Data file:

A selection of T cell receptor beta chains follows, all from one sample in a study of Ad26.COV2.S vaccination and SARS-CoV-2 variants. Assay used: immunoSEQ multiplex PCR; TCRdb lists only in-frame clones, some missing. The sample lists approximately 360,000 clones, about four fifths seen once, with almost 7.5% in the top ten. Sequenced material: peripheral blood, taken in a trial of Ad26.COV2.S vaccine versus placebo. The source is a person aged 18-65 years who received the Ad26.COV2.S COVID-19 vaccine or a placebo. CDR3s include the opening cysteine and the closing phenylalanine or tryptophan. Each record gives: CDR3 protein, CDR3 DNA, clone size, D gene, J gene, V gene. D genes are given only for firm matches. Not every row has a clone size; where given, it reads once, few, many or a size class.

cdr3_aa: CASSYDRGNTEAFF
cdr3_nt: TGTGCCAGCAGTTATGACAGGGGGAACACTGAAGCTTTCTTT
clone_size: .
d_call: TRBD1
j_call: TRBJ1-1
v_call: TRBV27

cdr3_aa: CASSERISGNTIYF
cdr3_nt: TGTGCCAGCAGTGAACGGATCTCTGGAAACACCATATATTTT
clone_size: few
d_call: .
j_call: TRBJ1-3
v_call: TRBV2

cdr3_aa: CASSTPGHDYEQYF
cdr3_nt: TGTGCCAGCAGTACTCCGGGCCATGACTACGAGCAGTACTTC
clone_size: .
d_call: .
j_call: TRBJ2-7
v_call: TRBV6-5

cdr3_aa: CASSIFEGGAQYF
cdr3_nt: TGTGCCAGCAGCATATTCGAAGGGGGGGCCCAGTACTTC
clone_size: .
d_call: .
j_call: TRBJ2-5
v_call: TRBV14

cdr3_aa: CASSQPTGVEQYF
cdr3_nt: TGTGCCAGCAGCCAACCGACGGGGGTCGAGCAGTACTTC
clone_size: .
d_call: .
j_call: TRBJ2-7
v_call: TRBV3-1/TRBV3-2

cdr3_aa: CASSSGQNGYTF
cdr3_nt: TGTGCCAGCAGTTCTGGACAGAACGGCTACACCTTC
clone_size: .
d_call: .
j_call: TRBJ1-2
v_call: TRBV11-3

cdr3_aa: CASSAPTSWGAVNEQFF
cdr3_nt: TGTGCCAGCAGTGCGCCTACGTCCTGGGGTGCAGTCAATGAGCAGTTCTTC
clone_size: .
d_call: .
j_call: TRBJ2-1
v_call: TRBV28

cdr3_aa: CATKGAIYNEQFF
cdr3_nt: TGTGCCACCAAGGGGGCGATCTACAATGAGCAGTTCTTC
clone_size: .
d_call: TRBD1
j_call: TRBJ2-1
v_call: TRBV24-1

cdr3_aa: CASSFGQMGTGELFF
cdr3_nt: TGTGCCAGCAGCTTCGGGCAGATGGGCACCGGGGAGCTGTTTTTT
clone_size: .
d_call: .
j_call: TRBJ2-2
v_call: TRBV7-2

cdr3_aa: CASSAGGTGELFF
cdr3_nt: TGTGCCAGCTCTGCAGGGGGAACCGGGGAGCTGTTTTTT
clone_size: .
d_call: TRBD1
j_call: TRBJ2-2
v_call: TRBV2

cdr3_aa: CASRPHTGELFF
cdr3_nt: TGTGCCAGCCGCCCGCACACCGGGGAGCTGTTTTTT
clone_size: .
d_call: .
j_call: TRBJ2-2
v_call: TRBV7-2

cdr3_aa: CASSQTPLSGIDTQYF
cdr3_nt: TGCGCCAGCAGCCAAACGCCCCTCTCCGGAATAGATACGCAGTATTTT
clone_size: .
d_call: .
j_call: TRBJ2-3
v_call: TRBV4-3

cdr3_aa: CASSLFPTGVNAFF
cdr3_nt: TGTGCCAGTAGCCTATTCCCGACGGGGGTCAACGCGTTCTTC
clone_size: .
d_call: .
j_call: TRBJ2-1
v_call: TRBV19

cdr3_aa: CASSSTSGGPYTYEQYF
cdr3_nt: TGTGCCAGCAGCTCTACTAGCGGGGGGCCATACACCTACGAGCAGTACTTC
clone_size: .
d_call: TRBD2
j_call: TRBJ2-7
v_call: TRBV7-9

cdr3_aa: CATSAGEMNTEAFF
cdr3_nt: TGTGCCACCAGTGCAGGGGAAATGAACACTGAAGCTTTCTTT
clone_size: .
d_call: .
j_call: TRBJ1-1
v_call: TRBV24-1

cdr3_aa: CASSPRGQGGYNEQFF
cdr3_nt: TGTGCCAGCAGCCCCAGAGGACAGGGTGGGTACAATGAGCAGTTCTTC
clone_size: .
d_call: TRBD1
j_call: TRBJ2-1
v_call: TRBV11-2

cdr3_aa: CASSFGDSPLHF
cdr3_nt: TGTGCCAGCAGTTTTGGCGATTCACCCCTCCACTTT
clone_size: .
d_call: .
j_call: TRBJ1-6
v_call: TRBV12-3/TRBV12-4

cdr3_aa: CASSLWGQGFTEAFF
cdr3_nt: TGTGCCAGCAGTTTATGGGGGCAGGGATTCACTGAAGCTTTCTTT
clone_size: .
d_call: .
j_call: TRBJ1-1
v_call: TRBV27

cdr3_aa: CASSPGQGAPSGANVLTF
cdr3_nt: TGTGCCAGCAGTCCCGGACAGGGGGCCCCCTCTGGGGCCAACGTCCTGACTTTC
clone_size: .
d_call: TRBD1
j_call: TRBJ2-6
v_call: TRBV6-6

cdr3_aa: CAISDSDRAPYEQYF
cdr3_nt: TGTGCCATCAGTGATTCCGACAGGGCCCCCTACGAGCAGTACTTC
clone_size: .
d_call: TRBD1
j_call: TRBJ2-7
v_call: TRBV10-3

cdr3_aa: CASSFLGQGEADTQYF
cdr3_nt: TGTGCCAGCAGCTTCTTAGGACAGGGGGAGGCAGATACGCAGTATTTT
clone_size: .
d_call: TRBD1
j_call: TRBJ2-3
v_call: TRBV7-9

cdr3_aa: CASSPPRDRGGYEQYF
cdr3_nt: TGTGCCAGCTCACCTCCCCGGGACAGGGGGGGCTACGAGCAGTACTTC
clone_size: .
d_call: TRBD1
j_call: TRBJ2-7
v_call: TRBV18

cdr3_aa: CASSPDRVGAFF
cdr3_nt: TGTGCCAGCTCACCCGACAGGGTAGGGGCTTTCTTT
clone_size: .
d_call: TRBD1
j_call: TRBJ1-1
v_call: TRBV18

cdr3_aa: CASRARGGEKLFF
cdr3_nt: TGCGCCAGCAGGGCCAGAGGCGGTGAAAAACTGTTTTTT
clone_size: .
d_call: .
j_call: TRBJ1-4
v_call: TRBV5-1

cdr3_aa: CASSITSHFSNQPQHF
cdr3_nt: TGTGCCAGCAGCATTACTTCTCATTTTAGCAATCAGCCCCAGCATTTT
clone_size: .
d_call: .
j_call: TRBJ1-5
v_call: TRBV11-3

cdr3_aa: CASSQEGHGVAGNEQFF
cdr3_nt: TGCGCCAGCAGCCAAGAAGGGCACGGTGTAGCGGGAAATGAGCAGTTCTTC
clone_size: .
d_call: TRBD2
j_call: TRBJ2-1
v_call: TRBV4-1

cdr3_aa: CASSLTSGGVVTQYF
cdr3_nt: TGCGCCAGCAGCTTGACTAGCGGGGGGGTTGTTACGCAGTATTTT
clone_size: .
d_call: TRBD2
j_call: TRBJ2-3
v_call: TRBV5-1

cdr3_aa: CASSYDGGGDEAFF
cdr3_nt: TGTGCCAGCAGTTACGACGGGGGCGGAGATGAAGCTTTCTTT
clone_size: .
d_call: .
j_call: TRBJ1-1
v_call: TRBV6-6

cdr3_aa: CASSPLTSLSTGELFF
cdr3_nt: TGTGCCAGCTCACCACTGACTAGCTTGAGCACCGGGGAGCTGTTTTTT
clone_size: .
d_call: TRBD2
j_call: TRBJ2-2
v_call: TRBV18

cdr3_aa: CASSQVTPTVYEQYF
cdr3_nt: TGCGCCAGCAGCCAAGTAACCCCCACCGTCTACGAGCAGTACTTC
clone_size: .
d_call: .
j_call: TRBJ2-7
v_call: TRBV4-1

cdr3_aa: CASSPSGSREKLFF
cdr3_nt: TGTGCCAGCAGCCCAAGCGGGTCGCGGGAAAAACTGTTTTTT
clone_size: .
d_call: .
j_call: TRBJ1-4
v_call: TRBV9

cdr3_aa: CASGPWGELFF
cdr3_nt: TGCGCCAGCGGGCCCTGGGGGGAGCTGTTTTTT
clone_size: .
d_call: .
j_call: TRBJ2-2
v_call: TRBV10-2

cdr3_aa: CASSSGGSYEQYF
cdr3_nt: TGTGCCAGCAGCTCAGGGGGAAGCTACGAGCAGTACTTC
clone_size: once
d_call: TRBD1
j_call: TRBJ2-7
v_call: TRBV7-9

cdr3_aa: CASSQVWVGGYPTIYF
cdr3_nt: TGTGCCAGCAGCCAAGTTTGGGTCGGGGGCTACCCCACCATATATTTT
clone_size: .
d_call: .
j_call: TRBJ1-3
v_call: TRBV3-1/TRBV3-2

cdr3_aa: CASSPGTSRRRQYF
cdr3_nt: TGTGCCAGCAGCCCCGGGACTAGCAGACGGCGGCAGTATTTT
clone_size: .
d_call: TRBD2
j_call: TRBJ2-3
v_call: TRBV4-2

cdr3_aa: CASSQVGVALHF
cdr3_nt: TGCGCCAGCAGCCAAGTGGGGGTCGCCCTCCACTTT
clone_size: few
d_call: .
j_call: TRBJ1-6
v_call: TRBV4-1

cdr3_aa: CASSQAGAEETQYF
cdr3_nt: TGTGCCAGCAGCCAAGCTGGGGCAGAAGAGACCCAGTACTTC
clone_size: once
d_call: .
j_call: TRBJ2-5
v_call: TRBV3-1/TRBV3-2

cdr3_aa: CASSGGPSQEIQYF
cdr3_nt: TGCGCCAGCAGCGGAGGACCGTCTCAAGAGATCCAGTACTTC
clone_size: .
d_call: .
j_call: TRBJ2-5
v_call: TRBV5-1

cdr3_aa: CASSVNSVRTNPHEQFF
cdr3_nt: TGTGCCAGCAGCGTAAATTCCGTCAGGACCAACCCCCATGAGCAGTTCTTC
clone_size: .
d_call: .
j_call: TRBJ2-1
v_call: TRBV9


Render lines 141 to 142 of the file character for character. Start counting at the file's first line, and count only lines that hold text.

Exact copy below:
cdr3_nt: TGCGCCAGCAGGGCCAGAGGCGGTGAAAAACTGTTTTTT
clone_size: .